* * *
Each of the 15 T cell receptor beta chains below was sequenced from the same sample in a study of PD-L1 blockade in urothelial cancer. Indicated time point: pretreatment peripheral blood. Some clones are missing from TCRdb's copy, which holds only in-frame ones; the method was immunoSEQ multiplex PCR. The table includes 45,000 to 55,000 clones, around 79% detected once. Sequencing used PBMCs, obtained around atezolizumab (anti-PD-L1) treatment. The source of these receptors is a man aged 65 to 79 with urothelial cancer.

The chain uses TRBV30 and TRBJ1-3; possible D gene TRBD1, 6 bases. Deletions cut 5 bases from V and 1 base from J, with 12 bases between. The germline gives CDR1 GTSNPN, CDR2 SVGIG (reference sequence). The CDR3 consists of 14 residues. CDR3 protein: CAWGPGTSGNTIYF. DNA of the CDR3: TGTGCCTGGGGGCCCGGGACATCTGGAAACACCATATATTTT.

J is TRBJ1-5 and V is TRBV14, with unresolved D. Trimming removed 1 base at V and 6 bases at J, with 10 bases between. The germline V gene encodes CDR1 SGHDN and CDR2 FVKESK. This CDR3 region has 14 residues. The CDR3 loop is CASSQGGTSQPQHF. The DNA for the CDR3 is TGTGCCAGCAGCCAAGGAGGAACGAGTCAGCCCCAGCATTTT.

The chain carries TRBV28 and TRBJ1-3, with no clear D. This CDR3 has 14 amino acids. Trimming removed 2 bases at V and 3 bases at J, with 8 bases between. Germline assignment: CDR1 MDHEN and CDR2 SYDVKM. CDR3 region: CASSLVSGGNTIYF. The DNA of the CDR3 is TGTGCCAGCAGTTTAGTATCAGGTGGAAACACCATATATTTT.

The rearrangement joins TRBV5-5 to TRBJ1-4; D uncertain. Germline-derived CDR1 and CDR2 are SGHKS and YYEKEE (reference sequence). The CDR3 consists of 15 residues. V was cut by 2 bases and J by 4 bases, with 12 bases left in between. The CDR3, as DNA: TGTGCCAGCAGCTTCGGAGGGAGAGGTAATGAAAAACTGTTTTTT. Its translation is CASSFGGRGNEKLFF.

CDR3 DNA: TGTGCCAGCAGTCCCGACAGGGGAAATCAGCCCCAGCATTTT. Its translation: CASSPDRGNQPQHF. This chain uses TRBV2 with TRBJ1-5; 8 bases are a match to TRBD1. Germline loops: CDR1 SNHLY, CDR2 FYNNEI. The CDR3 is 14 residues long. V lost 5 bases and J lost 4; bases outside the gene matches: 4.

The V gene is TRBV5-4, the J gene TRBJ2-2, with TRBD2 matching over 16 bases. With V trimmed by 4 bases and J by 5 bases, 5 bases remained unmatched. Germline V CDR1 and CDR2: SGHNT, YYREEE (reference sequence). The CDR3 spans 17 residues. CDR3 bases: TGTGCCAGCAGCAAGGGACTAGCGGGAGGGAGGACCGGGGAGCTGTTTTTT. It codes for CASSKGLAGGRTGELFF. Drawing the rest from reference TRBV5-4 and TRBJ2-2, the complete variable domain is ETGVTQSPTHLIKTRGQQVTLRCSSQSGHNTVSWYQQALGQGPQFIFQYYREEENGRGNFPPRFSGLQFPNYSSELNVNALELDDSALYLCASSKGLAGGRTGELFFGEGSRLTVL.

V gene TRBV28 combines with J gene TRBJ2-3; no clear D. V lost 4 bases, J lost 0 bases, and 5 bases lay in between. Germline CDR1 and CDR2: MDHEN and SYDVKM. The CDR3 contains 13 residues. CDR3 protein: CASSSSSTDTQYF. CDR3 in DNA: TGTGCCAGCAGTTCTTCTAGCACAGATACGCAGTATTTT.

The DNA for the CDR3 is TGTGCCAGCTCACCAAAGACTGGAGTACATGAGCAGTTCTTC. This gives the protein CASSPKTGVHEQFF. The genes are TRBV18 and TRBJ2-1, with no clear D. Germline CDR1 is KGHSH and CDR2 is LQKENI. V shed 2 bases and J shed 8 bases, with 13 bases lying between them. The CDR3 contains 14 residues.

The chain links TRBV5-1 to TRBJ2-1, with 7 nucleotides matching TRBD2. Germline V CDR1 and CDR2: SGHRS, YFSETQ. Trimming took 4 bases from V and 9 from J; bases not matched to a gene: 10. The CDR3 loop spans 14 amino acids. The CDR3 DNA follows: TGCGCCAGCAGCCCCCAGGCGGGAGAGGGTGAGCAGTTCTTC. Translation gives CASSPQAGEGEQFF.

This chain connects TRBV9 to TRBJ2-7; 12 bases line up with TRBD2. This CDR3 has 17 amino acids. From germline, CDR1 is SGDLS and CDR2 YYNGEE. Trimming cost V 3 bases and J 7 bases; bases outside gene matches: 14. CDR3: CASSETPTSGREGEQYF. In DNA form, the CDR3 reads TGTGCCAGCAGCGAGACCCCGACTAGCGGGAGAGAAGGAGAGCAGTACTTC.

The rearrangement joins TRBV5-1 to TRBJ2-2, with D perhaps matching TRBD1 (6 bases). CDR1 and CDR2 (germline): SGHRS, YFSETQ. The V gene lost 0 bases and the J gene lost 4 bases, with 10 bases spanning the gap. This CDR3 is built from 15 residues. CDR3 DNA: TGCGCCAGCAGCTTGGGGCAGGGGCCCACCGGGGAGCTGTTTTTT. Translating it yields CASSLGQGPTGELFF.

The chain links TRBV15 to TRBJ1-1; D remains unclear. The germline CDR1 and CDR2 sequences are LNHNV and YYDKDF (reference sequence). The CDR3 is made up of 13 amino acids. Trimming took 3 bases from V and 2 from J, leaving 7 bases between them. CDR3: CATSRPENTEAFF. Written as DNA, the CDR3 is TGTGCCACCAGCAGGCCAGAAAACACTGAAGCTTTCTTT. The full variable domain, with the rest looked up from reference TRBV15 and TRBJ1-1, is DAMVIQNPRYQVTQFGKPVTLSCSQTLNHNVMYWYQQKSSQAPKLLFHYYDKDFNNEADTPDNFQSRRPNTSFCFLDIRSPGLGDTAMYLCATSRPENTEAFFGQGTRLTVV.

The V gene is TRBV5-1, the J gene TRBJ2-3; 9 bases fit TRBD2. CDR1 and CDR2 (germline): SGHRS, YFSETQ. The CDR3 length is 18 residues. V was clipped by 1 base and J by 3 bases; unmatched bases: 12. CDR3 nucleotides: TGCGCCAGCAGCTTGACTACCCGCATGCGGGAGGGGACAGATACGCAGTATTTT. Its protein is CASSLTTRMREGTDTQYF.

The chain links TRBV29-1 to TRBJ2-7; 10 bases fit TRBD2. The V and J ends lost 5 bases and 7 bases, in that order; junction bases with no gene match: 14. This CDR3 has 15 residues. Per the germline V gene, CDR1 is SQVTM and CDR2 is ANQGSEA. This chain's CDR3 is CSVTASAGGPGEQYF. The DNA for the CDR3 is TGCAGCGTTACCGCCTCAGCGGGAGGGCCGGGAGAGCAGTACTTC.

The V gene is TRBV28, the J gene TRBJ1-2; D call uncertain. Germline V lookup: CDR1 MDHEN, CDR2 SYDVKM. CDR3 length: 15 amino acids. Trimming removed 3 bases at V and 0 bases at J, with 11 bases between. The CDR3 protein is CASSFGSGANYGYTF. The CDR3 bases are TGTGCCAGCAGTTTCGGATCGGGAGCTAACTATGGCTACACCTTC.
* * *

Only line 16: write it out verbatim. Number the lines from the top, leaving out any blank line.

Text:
The V gene is TRBV28, the J gene TRBJ1-2; D call uncertain. Germline V lookup: CDR1 MDHEN, CDR2 SYDVKM. CDR3 length: 15 amino acids. Trimming removed 3 bases at V and 0 bases at J, with 11 bases between. The CDR3 protein is CASSFGSGANYGYTF. The CDR3 bases are TGTGCCAGCAGTTTCGGATCGGGAGCTAACTATGGCTACACCTTC.